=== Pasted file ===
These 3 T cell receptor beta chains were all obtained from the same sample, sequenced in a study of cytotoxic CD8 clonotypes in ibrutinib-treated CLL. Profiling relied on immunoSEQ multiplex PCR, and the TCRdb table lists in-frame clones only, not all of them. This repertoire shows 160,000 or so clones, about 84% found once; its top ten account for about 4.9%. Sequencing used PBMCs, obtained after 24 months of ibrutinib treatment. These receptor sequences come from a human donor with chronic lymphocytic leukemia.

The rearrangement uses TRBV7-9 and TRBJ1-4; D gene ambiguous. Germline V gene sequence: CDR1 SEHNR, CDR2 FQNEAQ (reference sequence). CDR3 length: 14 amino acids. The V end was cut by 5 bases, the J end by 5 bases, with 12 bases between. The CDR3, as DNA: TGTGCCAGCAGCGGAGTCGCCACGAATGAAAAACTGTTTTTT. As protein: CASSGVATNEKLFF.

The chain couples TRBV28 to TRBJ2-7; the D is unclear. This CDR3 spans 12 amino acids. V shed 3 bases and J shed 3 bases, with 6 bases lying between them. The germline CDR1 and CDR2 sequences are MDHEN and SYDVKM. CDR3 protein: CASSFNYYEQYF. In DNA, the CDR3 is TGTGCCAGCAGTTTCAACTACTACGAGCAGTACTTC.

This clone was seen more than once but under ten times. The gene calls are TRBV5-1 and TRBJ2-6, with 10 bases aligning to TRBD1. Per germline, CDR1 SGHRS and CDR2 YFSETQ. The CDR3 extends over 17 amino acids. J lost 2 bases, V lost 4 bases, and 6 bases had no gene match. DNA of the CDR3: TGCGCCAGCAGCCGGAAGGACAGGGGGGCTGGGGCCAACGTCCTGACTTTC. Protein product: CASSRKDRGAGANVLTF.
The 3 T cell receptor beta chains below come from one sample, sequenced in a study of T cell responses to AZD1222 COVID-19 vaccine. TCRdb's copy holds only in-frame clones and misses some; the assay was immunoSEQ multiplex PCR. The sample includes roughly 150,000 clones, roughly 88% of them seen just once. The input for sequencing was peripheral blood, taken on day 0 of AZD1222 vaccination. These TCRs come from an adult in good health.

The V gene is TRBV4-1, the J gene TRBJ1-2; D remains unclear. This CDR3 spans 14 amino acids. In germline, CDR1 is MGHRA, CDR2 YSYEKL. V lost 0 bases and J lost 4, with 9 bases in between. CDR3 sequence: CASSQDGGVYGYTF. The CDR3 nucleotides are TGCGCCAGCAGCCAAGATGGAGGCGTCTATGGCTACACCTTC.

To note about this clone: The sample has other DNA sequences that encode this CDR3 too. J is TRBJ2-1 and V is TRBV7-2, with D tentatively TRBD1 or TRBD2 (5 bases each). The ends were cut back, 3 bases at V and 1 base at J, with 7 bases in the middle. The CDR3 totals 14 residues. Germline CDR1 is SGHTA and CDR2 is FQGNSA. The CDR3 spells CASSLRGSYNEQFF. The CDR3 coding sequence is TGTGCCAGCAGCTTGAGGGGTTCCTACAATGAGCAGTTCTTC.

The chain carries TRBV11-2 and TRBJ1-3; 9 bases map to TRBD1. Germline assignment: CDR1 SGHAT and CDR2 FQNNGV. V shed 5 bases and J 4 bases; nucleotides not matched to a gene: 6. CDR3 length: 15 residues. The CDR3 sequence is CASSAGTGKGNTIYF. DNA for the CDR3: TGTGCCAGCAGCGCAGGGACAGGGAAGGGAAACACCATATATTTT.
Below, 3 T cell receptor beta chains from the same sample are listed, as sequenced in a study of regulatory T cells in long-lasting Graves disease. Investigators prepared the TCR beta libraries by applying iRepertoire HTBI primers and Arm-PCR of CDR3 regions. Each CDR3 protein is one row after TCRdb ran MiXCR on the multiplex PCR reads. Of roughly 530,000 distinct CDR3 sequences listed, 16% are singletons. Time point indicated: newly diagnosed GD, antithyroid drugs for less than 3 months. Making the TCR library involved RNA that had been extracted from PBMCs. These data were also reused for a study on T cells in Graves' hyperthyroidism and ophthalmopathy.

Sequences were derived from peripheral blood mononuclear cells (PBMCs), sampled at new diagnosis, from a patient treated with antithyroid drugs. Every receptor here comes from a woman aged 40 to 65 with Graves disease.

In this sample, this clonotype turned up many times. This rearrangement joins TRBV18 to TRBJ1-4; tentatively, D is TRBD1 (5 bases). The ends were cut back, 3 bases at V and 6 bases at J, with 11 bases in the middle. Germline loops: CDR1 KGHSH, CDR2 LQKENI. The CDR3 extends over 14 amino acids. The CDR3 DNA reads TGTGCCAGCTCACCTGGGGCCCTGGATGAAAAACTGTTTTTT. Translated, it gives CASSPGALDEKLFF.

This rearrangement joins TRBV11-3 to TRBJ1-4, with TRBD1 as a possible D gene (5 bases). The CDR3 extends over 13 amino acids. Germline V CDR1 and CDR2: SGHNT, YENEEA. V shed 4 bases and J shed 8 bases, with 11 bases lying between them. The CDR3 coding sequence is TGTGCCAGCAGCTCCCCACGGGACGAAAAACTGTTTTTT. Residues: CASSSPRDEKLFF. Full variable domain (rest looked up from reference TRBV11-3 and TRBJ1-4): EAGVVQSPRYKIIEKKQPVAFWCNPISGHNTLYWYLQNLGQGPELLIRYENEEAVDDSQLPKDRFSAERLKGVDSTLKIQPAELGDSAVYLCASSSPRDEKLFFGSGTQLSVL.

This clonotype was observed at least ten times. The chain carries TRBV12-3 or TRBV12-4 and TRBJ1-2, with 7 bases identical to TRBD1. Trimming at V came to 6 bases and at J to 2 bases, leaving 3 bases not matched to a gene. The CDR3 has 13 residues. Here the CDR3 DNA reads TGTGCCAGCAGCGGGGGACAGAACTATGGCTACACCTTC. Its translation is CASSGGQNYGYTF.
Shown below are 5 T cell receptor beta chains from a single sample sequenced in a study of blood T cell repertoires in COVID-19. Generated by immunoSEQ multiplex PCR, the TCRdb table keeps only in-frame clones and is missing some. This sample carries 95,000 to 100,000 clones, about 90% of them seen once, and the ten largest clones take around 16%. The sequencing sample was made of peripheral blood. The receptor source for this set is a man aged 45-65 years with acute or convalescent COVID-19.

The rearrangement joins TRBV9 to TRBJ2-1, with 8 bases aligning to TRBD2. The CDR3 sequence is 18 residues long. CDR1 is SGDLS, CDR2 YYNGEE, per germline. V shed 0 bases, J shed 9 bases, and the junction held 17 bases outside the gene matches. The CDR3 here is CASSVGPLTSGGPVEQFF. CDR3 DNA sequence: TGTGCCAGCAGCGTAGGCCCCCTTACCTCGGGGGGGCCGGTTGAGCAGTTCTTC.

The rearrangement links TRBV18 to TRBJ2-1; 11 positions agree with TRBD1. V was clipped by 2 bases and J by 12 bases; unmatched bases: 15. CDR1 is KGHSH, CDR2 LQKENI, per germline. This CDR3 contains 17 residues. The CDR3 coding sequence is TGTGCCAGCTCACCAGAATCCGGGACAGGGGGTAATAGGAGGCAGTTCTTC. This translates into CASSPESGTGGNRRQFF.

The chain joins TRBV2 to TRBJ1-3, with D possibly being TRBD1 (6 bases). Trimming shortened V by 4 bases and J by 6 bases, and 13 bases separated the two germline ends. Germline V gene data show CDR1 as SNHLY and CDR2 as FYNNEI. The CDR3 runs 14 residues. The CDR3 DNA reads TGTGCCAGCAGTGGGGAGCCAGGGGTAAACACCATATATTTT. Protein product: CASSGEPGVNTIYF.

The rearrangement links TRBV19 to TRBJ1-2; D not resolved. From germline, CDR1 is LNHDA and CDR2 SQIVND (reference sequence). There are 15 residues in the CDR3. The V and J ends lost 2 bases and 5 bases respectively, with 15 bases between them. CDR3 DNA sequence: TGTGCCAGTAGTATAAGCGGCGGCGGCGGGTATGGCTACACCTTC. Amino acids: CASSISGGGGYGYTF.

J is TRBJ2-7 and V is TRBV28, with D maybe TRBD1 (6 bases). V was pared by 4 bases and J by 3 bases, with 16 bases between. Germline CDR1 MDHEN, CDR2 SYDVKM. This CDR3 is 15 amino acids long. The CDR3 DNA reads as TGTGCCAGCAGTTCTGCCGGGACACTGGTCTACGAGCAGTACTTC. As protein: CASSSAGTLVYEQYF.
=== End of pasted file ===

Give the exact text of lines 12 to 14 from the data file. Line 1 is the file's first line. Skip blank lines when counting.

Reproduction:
This rearrangement joins TRBV11-3 to TRBJ1-4, with TRBD1 as a possible D gene (5 bases). The CDR3 extends over 13 amino acids. Germline V CDR1 and CDR2: SGHNT, YENEEA. V shed 4 bases and J shed 8 bases, with 11 bases lying between them. The CDR3 coding sequence is TGTGCCAGCAGCTCCCCACGGGACGAAAAACTGTTTTTT. Residues: CASSSPRDEKLFF. Full variable domain (rest looked up from reference TRBV11-3 and TRBJ1-4): EAGVVQSPRYKIIEKKQPVAFWCNPISGHNTLYWYLQNLGQGPELLIRYENEEAVDDSQLPKDRFSAERLKGVDSTLKIQPAELGDSAVYLCASSSPRDEKLFFGSGTQLSVL.

This clonotype was observed at least ten times. The chain carries TRBV12-3 or TRBV12-4 and TRBJ1-2, with 7 bases identical to TRBD1. Trimming at V came to 6 bases and at J to 2 bases, leaving 3 bases not matched to a gene. The CDR3 has 13 residues. Here the CDR3 DNA reads TGTGCCAGCAGCGGGGGACAGAACTATGGCTACACCTTC. Its translation is CASSGGQNYGYTF.
Shown below are 5 T cell receptor beta chains from a single sample sequenced in a study of blood T cell repertoires in COVID-19. Generated by immunoSEQ multiplex PCR, the TCRdb table keeps only in-frame clones and is missing some. This sample carries 95,000 to 100,000 clones, about 90% of them seen once, and the ten largest clones take around 16%. The sequencing sample was made of peripheral blood. The receptor source for this set is a man aged 45-65 years with acute or convalescent COVID-19.